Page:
Nevada’s Failed $5 Tax on Prostitution

As the sex industry in Nevada, as elsewhere, is thriving amid the financial crisis, state senator Bob Coffin proposed a $5 tax on all acts of prostitution in the state’s legal brothels.

In an article published online for the UK’s Guardian, Melissa Ditmore tackles the failed taxation scheme, and points out the fact that people in the legal, as well as illegal, sex industry do pay taxes.  A fact that is largely ignored by the rest of society. While many in Nevada benefit from the substantial licensing fees the brothels pay to rural counties, countless restrictions are imposed on brothel workers, many of which serve to isolate the workers  from their local community.

Taxing sex work is not a problem. Sex workers pay taxes like everyone else. Tracy Quan, author of Diary of a Jetsetting Call Girl, and a member of Prostitutes of New York, said: “People outside the industry fantasise about prostitution, and their fantasy includes freedom from normal responsibilities. So one of the escapist myths is that sex workers don’t have to pay taxes. Of course they have to, and if they do not, the penalties are considerable.”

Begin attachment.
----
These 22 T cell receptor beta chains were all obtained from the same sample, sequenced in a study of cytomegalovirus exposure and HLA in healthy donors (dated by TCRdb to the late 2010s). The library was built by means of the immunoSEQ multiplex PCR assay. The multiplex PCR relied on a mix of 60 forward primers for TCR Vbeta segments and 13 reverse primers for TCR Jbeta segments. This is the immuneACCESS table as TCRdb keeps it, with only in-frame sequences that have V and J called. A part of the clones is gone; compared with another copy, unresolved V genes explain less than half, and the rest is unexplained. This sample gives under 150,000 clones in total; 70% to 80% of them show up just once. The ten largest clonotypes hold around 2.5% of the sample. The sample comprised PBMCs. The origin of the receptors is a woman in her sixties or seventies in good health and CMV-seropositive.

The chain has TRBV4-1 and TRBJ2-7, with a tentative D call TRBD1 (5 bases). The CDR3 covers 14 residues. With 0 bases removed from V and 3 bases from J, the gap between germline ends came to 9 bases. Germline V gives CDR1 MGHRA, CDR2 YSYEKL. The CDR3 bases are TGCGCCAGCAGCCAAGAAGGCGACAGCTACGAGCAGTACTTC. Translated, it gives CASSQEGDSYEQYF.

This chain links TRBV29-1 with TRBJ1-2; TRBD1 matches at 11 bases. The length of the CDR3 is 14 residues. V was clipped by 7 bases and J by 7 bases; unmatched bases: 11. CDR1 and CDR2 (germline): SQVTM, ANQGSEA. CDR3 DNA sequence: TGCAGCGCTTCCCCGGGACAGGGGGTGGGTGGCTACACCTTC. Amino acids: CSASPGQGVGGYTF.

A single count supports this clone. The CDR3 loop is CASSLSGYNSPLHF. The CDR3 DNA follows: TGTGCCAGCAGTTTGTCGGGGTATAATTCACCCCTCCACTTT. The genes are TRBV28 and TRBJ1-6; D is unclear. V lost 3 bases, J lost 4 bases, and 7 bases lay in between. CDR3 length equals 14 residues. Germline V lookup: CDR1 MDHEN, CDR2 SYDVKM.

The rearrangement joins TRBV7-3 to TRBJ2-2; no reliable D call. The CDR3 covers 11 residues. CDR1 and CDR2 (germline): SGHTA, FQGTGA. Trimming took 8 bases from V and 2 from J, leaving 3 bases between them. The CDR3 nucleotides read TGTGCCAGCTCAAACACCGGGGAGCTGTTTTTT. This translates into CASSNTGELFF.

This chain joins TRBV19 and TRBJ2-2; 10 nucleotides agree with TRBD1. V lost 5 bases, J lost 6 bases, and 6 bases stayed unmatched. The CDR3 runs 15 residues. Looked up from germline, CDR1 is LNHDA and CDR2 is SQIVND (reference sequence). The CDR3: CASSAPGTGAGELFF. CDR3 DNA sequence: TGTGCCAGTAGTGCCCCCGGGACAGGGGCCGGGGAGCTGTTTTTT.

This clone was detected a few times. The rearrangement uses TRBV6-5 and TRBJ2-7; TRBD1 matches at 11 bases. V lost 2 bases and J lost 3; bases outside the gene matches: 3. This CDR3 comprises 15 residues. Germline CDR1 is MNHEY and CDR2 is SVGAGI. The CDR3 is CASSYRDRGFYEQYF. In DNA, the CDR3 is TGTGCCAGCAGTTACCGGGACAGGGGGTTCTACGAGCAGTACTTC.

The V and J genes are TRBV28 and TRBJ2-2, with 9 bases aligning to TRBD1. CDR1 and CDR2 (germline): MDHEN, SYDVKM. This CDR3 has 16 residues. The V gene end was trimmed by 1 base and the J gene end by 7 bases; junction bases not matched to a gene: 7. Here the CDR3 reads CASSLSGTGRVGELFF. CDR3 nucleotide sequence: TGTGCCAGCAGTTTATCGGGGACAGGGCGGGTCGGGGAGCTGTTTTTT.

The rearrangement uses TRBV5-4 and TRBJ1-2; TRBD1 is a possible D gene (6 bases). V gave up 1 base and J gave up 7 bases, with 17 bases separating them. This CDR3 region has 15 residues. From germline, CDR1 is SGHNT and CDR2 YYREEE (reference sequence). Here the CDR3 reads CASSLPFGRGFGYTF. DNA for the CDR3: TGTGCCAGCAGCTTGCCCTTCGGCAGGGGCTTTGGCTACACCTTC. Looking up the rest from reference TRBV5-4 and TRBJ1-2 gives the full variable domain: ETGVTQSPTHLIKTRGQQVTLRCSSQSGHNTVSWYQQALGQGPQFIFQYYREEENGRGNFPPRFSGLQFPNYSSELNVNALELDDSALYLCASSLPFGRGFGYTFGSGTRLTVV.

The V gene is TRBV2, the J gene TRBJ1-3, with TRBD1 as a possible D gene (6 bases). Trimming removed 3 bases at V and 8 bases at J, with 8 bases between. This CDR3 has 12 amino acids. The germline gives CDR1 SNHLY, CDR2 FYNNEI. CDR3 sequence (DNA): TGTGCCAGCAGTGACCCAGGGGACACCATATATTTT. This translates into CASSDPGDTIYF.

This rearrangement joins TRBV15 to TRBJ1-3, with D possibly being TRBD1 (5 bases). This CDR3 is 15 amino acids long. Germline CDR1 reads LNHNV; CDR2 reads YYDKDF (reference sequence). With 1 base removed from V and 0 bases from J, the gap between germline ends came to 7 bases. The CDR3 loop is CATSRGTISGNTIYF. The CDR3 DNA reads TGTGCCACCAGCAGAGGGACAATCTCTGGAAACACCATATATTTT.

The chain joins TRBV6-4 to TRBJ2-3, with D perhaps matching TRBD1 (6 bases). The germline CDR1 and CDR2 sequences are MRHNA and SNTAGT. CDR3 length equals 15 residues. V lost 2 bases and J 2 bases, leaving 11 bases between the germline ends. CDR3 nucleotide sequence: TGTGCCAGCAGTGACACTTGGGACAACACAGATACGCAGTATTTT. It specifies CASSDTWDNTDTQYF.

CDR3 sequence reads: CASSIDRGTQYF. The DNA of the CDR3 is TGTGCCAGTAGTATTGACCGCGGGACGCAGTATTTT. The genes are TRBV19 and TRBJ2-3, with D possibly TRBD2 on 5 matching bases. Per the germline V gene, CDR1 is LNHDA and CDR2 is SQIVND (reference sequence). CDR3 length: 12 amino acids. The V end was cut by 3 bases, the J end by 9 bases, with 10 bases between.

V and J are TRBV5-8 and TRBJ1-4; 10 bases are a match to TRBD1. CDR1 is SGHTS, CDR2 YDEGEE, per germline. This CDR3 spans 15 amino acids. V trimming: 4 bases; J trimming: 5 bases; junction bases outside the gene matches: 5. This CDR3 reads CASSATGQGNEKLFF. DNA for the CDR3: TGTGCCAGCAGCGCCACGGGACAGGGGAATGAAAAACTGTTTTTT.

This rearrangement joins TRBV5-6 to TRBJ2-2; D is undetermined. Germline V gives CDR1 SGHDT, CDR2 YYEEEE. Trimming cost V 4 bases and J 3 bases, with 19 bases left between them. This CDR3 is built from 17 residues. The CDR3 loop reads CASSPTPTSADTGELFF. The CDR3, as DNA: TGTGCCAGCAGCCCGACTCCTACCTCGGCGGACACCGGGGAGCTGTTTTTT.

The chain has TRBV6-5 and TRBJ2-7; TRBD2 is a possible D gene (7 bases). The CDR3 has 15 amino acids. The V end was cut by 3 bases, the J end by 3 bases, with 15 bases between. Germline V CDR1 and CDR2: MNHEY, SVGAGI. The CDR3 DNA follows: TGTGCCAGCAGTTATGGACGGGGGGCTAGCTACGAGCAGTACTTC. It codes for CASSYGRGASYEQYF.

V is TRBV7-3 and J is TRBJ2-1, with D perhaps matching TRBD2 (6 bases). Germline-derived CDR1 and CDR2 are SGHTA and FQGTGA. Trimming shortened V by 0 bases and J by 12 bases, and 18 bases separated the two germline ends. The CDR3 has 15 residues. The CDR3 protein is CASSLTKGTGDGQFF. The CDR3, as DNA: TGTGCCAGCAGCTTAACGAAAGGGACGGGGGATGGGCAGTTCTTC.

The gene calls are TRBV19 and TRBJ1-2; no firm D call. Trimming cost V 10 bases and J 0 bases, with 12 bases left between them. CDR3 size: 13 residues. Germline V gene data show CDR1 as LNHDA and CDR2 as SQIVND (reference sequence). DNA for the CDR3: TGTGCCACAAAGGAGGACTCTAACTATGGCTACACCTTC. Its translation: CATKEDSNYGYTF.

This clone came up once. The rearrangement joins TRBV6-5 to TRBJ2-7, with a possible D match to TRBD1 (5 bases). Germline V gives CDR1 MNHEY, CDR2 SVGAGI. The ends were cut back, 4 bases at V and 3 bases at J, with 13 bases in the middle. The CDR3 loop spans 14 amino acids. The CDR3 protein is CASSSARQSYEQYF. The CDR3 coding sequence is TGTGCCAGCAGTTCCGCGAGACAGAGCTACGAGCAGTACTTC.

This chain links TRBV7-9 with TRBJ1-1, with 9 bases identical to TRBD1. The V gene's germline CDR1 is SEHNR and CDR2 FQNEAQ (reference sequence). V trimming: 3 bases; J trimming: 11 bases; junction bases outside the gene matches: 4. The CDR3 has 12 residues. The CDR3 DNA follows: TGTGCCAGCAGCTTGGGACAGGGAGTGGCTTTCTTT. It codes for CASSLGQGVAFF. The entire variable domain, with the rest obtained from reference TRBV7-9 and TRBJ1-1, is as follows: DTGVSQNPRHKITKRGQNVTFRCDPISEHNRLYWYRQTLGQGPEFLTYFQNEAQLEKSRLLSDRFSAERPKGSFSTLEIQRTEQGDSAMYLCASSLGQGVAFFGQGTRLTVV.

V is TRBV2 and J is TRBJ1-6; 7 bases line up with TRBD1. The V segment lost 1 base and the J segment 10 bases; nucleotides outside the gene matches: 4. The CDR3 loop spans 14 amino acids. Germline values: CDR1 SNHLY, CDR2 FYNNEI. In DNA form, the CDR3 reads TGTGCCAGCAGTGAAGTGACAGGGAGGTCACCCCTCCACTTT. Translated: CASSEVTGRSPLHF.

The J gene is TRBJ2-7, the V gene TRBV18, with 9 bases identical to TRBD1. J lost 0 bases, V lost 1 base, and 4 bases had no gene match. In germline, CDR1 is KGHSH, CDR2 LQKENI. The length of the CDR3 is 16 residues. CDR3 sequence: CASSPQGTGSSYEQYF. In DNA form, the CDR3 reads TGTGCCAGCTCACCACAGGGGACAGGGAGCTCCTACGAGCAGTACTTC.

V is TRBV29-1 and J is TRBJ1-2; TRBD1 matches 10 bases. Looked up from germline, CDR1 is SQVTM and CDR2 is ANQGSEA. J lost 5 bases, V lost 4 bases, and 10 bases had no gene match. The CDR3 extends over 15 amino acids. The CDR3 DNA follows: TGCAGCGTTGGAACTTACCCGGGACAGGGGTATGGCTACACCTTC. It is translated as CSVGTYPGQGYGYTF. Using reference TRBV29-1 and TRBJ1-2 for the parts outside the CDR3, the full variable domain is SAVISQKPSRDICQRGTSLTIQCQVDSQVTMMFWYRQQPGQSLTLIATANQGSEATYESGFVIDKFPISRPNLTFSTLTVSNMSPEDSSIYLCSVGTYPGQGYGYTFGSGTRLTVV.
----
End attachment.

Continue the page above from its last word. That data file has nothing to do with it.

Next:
The Nevada counties prefer not to acknowledge the contribution made by licensed prostitution to their bottom line. Some counties and towns impose some extraordinary restrictions on commercial sex workers. The net effect of these regulations is to separate sex workers from the local community. Some jurisdictions require brothel prostitutes to leave the county when they are not working, while others take the opposite tack, forbidding them to leave the brothel where they work. Some do not allow the children of the women who work in the brothels to live in the same area.

Some of the revenue from the proposed tax would have funded new services for prostitutes, including a counselling service. If I were so isolated within the community in which I lived and worked, I just might need that counselling service. The problem is the fact that sex workers are treated as separate and unequal members of their communities. If the tax changed this, it would be cheap at the price.